So, yes. Apparently a fair amount of food writers and food bloggers are now up in arms about the brouhaha between Anthony Bourdain vs. James Beard Awards vs. Eatocracy (a name which I find just shy of “(rī)¹” in terms of sheer silliness. But considering the glass house of “Accidental Hedonist”, perhaps I shouldn’t be tossing pebbles too hard.) Others are involved as well, but really? It’s difficult for me to get myself too riled up to care.
The basic premise of the argument is this – one side believes that The James Beard Awards are little more than an excuse for wealthy patrons to mingle with up-and-coming chefs looking for quick and easy PR, and food writers looking for handouts, none of whom would know the “real” status of the food world if a book of food stamps hit them in the face. As you can guess, Bourdain represents this side.
As far as I can tell, the other side, represented by Eatocracy, is saying “Well, yes, part of that may be true, but don’t paint everyone with the same brush.”
There are other side arguments here, including the validity of Ruth Bourdain’s nomination in the humor category, the scuzziness of John Mariani, and the hypocrisy of Anthony Bourdain in writing his screed whilst galavanting in Italy. Most of that, as far as I am concerned, is little more than white noise.
The part that I find humorous in all of this, is the complete lack of defense to the initial charge by Bourdain – that there are those in the food media who live in a world that is contrary to what is actually out there, and that the James Beard Awards help propagate that insular world-view.
We see evidence of this all the time in food writing. Just the other day, on a food site that shall go nameless, a published author stated that they didn’t understand why organic foods were more expensive than most produce, that the problem was far too difficult to answer, and that we should all (well, those of us who made enough money and cared enough for our children) buy organic. The fact that we live on a planet that has to feed 7 billion people, and needs foods that have long, stable shelf lives in order to help accomplish this goal, was completely lost on this writer.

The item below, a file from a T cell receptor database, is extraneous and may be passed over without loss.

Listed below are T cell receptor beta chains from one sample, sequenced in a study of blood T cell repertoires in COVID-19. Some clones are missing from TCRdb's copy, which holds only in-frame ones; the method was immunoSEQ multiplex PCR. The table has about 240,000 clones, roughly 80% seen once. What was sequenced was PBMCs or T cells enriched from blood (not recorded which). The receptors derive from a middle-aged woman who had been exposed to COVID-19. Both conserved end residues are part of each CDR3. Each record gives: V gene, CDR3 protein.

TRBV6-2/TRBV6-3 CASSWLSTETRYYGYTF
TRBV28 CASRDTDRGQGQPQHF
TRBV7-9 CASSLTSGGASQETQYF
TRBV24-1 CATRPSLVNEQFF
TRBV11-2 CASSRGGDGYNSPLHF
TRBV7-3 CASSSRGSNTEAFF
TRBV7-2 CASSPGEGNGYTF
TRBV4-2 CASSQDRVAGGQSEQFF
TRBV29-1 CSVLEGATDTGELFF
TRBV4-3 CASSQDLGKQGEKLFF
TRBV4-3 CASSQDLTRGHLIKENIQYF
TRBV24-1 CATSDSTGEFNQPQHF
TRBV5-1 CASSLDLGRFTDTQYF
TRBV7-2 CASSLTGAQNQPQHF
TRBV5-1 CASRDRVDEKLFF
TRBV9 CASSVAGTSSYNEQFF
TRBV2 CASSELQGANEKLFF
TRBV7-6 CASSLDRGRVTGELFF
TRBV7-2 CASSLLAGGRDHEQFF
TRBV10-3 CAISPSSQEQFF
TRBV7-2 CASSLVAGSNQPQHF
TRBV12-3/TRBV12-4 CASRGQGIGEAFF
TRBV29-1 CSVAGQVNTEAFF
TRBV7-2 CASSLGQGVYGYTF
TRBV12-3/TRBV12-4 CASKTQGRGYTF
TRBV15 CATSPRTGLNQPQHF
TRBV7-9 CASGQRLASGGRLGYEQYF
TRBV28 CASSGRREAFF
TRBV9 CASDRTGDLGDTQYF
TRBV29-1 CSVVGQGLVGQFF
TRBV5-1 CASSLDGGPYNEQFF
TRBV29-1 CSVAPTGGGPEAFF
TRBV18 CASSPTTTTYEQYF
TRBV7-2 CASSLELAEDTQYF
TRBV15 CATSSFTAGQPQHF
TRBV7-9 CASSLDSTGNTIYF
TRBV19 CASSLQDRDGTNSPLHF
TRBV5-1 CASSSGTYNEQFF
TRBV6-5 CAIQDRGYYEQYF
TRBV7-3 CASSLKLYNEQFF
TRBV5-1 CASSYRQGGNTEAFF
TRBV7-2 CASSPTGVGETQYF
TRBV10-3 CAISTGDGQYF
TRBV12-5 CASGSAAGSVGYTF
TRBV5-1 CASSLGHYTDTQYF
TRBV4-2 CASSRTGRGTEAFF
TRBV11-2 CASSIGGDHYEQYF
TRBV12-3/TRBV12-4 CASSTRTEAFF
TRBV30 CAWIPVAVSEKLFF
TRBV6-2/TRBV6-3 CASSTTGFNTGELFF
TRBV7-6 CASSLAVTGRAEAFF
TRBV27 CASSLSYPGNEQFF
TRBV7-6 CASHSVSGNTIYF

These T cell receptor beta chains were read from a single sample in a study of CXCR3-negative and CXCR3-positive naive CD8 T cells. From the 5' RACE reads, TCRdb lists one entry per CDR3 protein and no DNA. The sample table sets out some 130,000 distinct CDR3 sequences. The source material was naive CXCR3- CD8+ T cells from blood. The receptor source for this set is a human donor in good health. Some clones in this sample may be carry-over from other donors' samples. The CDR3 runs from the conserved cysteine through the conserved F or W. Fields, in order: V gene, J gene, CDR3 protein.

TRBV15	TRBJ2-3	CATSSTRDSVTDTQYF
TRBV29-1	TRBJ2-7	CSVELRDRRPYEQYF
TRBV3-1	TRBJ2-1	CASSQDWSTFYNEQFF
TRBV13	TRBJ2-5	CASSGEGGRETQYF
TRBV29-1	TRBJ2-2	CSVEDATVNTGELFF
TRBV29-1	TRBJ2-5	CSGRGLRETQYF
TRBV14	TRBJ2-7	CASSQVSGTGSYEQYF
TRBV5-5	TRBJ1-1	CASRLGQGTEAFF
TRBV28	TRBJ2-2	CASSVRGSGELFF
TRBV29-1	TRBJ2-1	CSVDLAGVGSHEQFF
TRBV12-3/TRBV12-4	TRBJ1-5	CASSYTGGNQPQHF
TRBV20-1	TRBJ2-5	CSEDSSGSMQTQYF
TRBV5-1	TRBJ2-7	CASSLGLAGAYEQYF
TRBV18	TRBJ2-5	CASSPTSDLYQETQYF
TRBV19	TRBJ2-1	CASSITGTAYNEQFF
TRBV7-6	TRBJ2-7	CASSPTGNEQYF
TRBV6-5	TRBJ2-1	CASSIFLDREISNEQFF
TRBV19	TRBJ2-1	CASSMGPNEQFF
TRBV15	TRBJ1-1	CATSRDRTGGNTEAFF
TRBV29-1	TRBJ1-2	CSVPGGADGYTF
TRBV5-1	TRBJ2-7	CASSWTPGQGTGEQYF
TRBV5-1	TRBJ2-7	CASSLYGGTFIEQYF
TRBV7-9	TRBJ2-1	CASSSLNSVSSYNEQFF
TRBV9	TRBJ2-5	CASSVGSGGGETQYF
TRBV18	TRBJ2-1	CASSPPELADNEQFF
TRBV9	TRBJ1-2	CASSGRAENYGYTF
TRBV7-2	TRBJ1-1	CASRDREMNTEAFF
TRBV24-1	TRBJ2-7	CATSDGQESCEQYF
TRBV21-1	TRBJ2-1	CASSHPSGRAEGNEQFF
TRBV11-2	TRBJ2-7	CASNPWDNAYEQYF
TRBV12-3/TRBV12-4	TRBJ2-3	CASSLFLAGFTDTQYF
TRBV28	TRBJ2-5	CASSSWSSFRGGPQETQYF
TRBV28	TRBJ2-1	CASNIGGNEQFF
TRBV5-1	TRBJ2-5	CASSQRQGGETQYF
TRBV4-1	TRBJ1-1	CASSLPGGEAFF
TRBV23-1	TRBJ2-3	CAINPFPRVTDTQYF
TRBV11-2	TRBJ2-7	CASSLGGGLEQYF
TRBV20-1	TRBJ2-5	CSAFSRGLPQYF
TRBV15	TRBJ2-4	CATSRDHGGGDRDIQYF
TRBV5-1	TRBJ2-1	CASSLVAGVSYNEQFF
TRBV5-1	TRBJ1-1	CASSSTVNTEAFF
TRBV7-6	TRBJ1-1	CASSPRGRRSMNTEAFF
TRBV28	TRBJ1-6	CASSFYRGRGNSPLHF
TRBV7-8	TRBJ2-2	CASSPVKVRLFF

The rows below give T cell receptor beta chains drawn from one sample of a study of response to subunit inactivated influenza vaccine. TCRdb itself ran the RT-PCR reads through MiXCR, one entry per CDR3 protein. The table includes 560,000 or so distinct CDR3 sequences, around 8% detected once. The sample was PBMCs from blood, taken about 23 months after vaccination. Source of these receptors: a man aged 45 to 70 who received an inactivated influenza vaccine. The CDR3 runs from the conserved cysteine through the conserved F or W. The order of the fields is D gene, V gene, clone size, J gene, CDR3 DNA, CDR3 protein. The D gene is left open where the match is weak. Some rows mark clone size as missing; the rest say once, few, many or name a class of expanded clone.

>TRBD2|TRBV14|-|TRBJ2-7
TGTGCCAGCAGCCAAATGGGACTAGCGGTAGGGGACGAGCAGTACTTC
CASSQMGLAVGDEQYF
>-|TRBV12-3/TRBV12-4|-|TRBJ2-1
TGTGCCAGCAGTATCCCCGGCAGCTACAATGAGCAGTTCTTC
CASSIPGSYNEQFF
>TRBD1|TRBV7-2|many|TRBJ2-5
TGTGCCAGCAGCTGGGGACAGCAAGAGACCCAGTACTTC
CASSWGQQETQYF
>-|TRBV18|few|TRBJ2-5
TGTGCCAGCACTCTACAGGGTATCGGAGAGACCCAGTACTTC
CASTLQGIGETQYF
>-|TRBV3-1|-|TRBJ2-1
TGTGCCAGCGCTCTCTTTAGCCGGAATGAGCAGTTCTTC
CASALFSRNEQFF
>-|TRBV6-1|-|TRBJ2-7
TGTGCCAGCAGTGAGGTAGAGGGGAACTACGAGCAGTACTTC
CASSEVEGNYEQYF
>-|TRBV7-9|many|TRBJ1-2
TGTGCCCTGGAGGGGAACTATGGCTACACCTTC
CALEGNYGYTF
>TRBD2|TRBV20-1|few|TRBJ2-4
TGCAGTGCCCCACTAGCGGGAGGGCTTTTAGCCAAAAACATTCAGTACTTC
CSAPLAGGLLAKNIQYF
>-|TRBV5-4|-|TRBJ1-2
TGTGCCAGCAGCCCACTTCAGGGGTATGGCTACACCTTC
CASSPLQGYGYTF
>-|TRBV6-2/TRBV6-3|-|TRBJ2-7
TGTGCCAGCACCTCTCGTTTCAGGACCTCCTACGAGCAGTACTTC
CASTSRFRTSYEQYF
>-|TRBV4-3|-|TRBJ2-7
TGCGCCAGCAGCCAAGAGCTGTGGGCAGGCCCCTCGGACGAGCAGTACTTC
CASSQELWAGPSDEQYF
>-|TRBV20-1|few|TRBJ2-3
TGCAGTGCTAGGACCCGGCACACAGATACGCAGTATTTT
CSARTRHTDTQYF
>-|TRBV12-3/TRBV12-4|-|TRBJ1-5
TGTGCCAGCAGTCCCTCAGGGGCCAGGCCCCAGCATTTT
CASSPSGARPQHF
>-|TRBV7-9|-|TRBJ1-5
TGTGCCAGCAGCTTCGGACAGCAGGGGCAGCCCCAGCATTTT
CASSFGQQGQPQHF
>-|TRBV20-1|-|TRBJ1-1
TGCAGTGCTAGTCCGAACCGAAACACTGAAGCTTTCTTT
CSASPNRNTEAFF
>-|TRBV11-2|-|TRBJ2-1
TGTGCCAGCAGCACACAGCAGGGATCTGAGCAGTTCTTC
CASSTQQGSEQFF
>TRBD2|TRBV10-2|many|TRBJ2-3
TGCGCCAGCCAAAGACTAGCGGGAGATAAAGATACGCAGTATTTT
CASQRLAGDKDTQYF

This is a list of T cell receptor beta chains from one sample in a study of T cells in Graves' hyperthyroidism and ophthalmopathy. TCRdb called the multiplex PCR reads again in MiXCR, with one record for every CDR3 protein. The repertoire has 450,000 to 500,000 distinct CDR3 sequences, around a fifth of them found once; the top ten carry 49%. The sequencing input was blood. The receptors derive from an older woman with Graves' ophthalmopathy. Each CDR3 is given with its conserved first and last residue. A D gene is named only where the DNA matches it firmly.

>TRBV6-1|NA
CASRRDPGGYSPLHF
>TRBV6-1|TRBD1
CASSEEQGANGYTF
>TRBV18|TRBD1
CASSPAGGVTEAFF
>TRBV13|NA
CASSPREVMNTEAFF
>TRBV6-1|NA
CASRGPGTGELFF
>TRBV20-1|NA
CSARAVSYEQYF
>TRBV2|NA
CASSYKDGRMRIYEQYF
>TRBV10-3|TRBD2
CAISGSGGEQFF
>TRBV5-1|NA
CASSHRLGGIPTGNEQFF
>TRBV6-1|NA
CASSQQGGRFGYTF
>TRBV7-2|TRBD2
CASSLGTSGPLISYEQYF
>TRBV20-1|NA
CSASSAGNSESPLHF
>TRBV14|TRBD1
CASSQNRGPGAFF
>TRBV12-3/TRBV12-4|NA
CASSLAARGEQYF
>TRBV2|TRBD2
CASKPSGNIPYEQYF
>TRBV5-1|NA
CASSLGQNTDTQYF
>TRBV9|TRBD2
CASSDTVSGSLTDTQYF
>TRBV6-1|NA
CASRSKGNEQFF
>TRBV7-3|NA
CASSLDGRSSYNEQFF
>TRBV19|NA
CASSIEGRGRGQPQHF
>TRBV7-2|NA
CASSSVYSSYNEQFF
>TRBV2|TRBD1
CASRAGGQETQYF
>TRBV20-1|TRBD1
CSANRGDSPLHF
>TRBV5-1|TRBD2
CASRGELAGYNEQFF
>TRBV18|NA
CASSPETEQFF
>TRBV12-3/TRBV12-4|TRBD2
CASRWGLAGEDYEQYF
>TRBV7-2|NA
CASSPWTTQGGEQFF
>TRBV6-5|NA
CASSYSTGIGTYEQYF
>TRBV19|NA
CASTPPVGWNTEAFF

I’ve alluded to it many times before, but let me come out and say it direct. Many of us in food media live in a bubble. Writers, chefs, marketers, and publicists, all groups have people who, when you mention food culture, majority privilege, or the effects of poverty on consumption patterns, you may as well be mentioning quantum physics or string theory.
Is this a problem? Only if you take the food media seriously. If one believes that food media equates to journalism, then yes. This is a problem. But the majority of food writing out there isn’t journalism, not by any stretch of the imagination. It’s entertainment. For many out there, regardless of if they are writers or chefs, their goal is to titillate, not to inform. Yes, there are exceptions. But for every one of them, there are ten who are looking to, as Bourdain says, “spend their hours and days writing about ‘kicky new muffin recipes’ , ‘Pie: The Next Big Thing’ or attending launches for bottled water, restaurant openings, and anywhere they can fill their plastic lined pockets with free food and swag.”
Most days, I feel a great sense of disdain for this ratio of 1 to 10. The reasons are personal more than professional. However, the more I think of it, the more the arguments start to sound like the type of arguments I heard in the mid-90′s. “What, you like Pearl Jam? Pfff. They’re nothing. You haven’t heard real grunge unless you saw Mother Love Bone back in the day.” If given a choice between reading another Beer-Can Cookbook versus talking to that guy? I’ll take the Beer Can Cookbook, thank you very much.
In fact, the music analogy works for me. We food folk have the James Beard Awards, the music industry has the Grammy Awards. Both are meant more to promote as much as they are to acknowledge. And for the life of me, I can’t tell you who won in any of the categories over the past five years.